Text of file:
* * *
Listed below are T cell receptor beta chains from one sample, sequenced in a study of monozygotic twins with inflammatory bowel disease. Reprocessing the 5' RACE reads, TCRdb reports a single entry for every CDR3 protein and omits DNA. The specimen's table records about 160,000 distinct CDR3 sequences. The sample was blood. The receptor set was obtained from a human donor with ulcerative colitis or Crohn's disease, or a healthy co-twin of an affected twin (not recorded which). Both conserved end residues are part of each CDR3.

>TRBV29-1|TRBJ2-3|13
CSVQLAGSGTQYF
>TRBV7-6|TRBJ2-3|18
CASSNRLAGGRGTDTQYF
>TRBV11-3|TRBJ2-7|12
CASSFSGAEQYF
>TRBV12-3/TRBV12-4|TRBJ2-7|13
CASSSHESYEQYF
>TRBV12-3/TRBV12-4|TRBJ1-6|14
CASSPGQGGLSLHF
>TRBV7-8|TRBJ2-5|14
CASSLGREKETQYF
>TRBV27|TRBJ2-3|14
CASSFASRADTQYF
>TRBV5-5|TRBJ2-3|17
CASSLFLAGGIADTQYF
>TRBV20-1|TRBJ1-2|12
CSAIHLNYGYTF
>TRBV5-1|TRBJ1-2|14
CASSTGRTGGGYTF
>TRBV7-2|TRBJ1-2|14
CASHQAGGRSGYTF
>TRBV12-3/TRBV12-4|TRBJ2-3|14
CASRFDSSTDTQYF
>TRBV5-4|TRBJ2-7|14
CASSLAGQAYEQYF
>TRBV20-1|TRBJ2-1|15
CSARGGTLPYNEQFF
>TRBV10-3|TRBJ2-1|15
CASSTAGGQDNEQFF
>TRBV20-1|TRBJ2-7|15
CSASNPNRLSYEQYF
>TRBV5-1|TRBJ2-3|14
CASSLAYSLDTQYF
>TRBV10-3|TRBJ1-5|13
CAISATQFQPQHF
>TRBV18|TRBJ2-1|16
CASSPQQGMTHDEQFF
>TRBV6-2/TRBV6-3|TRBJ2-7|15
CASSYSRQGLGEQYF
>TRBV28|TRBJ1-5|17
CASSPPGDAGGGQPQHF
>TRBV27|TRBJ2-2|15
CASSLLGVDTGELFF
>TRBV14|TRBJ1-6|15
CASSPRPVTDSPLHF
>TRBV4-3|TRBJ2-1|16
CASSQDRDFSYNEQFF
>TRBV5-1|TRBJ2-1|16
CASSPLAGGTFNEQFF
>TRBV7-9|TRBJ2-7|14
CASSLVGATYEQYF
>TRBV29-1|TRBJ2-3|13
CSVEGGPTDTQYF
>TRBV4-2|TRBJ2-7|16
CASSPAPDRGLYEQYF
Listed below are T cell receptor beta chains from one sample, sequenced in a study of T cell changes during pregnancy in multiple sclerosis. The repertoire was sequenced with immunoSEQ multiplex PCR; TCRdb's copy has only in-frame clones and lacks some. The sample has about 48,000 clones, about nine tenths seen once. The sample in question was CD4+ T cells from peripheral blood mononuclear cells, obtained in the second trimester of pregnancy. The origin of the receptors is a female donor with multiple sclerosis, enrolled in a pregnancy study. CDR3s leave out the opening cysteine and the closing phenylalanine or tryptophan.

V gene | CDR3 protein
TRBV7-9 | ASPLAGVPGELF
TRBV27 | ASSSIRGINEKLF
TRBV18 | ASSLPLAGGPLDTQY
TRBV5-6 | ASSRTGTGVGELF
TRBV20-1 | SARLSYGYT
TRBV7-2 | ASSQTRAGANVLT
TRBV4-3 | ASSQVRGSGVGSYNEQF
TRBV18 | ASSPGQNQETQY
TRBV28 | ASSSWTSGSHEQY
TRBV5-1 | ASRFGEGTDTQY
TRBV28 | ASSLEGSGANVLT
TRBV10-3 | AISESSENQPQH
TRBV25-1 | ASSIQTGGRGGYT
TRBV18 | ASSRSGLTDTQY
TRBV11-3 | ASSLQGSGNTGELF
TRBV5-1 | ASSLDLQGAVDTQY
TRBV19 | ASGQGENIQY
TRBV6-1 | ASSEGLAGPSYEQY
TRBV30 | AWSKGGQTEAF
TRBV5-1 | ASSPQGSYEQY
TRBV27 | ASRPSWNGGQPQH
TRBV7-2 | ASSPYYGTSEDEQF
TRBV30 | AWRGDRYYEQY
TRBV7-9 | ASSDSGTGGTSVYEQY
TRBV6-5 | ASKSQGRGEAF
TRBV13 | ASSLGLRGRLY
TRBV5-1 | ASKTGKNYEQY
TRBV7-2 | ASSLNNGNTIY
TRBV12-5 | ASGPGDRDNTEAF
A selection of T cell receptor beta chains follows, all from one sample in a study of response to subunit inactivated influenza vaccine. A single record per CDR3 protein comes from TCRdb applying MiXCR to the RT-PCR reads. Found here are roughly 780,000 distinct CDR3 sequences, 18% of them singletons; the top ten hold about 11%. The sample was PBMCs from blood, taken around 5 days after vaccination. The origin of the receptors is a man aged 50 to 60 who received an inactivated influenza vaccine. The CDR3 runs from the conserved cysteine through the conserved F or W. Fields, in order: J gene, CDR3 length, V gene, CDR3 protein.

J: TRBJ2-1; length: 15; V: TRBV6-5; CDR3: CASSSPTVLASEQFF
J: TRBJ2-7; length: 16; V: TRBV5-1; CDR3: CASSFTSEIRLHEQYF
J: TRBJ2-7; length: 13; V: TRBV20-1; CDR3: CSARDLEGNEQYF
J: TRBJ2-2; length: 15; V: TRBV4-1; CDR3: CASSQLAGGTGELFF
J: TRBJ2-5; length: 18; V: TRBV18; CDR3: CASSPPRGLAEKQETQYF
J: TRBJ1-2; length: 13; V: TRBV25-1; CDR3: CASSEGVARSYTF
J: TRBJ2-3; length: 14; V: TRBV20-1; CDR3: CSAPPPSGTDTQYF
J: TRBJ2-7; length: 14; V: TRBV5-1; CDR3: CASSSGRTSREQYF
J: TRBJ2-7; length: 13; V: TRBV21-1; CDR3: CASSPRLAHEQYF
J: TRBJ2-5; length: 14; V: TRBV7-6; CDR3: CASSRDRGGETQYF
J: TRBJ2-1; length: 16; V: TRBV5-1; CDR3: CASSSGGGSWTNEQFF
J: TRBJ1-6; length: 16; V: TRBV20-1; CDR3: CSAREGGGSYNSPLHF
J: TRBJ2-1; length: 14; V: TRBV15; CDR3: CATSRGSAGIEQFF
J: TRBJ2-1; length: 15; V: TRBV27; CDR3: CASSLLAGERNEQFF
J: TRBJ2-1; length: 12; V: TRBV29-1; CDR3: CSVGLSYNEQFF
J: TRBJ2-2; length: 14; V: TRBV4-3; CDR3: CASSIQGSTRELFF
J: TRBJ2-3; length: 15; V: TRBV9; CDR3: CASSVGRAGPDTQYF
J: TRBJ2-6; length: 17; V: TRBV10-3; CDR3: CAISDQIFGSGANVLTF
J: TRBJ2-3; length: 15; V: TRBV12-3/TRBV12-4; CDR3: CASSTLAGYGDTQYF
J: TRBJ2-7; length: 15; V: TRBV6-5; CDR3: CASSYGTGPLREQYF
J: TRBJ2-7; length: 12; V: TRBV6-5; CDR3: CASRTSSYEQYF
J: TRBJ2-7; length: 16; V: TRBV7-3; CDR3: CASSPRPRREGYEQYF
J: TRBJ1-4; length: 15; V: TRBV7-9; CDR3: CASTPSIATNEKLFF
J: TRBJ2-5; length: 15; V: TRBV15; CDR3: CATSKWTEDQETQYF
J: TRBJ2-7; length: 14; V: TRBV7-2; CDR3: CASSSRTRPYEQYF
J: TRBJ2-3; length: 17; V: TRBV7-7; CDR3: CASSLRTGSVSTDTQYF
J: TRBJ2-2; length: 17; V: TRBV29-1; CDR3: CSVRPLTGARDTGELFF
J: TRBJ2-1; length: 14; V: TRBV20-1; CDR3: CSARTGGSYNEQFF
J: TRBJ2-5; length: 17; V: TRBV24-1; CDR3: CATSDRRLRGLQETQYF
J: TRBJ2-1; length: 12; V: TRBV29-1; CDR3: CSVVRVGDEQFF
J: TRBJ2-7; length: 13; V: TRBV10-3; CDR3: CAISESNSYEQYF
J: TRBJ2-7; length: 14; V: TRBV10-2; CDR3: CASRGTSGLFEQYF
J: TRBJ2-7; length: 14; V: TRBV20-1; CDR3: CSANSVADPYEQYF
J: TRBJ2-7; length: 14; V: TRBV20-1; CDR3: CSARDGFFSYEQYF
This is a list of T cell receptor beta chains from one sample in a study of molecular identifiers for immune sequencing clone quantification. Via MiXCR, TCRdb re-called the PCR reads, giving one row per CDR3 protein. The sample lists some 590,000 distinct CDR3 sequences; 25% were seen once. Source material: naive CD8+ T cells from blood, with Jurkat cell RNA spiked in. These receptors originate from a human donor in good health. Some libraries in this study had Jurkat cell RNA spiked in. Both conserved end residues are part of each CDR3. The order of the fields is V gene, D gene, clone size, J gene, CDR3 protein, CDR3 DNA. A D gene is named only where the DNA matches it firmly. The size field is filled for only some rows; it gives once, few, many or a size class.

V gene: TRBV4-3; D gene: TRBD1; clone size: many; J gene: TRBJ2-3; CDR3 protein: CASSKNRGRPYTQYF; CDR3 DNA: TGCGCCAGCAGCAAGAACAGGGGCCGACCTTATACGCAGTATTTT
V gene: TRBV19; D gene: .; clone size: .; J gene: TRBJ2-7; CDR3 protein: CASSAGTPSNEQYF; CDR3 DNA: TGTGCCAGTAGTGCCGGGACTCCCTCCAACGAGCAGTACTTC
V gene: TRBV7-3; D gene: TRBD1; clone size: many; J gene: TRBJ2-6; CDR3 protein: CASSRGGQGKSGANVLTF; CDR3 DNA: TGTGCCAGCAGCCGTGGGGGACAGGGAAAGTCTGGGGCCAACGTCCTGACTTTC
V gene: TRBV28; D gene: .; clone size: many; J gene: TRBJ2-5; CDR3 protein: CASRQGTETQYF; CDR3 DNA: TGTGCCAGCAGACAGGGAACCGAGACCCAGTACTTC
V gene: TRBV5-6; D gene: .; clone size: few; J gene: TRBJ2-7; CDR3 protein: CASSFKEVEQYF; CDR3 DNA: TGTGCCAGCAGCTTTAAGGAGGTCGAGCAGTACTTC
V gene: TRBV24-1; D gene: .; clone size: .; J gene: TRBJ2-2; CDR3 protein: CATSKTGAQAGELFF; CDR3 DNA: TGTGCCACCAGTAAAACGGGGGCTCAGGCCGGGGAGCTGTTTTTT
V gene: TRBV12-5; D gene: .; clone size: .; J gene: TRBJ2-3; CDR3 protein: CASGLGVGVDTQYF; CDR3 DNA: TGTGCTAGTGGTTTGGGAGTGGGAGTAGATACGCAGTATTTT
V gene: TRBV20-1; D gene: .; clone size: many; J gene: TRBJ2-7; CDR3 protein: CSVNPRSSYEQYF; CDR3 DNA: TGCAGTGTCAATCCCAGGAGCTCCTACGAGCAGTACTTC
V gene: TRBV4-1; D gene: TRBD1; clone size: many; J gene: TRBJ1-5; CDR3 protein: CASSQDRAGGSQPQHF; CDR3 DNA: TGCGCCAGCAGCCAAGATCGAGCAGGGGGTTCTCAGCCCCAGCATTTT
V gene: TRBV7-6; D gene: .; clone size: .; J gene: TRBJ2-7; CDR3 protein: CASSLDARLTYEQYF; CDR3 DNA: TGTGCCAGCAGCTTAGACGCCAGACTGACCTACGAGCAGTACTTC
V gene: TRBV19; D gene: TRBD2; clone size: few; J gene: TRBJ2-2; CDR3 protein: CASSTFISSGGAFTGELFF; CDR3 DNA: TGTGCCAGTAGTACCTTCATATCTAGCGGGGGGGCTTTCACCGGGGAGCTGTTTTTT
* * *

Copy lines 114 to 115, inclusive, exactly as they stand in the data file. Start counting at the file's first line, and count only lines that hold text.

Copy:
J: TRBJ2-7; length: 14; V: TRBV7-2; CDR3: CASSSRTRPYEQYF
J: TRBJ2-3; length: 17; V: TRBV7-7; CDR3: CASSLRTGSVSTDTQYF